Universities budgets are likely to be strained, however, by proposed reductions in indirect cost reimbursements, the imposition of an energy consumption tax and reductions in reimbursement for medical education.
The presidents proposals are comprehensive, as is the U-Ms relationship with the federal government, says Thomas A. Butts, associate vice president for government relations and Washington office director, adding that virtually every U-M unit will be affected by the budget package.
Clintons final budget is scheduled for release April 5.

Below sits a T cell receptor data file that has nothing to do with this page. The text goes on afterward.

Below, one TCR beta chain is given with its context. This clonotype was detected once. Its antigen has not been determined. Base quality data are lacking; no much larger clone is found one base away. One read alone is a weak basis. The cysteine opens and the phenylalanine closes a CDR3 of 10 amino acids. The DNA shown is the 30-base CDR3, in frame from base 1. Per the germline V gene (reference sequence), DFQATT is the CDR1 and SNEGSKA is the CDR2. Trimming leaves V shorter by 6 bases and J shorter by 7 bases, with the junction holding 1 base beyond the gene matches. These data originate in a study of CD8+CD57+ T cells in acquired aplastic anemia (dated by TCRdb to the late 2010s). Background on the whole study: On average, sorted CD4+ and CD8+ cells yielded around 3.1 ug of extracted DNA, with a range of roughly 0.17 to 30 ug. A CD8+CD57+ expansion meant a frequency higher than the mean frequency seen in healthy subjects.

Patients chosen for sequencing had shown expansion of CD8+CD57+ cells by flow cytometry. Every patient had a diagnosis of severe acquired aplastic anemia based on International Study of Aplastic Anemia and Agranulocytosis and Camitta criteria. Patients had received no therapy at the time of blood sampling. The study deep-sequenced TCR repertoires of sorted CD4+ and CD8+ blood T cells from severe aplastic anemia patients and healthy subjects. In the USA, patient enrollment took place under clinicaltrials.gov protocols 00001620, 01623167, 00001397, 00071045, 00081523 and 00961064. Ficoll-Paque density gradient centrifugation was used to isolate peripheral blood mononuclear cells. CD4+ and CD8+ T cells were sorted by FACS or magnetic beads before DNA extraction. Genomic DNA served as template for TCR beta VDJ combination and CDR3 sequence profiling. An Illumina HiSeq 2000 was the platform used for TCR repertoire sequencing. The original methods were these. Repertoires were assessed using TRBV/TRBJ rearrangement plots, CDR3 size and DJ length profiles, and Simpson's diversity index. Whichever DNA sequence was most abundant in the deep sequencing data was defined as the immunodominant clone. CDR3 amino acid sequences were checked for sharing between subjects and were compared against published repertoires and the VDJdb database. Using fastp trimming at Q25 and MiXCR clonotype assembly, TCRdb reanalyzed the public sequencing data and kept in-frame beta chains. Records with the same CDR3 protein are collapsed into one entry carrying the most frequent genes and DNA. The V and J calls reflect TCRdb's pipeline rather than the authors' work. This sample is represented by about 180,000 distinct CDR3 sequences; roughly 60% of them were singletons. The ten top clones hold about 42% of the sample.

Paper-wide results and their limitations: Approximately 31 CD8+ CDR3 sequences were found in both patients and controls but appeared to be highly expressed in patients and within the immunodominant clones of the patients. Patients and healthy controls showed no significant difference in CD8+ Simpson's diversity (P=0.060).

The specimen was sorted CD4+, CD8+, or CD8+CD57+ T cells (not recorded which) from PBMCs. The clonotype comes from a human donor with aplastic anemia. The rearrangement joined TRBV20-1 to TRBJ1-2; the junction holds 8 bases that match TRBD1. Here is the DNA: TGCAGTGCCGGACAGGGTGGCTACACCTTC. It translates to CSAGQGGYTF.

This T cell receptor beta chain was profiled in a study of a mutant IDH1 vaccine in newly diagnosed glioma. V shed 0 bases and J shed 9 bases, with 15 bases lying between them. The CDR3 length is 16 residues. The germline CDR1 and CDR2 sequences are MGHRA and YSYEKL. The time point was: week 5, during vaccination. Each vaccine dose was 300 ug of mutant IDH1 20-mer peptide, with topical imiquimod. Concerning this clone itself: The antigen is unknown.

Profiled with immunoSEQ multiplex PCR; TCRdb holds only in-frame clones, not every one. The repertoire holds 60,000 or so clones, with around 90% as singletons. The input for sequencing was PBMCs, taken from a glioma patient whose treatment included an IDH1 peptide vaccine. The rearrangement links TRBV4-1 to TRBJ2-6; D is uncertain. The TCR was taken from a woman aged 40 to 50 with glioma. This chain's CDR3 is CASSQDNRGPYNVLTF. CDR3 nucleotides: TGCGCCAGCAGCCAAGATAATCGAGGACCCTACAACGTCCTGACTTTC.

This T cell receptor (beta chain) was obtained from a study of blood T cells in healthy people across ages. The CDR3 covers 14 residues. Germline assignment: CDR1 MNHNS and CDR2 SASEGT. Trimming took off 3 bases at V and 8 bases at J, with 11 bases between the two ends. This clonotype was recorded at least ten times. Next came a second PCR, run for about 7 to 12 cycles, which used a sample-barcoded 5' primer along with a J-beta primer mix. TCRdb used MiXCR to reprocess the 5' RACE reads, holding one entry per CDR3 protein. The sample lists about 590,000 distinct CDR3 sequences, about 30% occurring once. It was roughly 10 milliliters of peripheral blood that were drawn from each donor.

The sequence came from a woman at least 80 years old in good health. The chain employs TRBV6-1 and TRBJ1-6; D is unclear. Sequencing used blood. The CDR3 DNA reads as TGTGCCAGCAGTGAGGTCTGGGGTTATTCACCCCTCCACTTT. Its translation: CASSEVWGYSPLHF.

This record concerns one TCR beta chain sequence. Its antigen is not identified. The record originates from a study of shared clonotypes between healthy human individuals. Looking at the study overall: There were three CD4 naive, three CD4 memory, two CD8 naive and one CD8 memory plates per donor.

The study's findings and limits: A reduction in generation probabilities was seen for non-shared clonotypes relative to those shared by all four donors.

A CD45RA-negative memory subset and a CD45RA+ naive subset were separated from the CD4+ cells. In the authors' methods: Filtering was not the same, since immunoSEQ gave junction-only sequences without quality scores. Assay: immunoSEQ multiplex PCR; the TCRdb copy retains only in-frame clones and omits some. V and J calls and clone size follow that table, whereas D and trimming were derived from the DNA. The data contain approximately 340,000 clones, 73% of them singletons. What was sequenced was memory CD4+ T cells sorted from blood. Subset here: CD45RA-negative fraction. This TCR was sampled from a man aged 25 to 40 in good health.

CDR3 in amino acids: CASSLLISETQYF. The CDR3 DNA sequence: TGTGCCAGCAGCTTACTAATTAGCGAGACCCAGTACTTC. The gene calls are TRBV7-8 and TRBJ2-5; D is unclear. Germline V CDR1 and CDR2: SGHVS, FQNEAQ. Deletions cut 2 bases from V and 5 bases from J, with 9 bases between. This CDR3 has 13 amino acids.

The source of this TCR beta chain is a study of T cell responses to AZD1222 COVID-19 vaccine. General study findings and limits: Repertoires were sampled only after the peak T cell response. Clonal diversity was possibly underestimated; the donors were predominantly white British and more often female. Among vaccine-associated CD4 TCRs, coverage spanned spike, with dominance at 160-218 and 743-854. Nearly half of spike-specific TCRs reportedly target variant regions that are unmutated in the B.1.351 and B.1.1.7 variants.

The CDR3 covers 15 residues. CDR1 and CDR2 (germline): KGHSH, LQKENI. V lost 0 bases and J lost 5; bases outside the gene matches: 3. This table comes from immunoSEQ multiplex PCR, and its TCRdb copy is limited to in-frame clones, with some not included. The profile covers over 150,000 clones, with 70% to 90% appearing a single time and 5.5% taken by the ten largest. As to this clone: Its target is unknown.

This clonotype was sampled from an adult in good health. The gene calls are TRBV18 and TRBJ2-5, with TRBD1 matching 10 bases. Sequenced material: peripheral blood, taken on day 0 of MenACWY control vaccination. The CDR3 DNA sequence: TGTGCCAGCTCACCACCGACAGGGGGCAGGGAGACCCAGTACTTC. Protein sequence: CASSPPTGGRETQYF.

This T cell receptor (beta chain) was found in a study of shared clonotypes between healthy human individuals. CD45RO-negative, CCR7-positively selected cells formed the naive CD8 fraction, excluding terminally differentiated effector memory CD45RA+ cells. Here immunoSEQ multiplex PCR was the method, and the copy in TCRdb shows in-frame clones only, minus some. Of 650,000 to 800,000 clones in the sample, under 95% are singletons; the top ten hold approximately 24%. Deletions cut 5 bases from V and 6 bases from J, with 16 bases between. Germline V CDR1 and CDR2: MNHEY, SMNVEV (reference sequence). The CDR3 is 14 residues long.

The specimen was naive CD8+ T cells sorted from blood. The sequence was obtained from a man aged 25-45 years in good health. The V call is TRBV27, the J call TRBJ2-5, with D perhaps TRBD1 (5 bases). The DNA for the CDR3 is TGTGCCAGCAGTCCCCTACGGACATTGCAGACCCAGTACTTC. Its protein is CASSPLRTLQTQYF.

In conjunction with Butts, government relations officers Carolyn Jecks and Bob Samors continue to follow current legislation of interest to the
A number of financial aid initiatives, including direct lending and national service; increases in Pell grant funding; and possible reductions in funding for campus-based aid programs such as work-study.
Reauthorization of the elementary and secondary education act, which incorporates teacher training and classroom technology development.
The National Competitiveness Act, a bill introduced in both the House and Senate to encourage technology transfer and establish national manufacturing outreach centers.
Reauthorization of the National Science Foundation, the National Institutes of Health, the National Endowment for the Humanities and the National Endowment for the Arts.
Legislation to elevate the Environmental Protection Agency to cabinet-level status.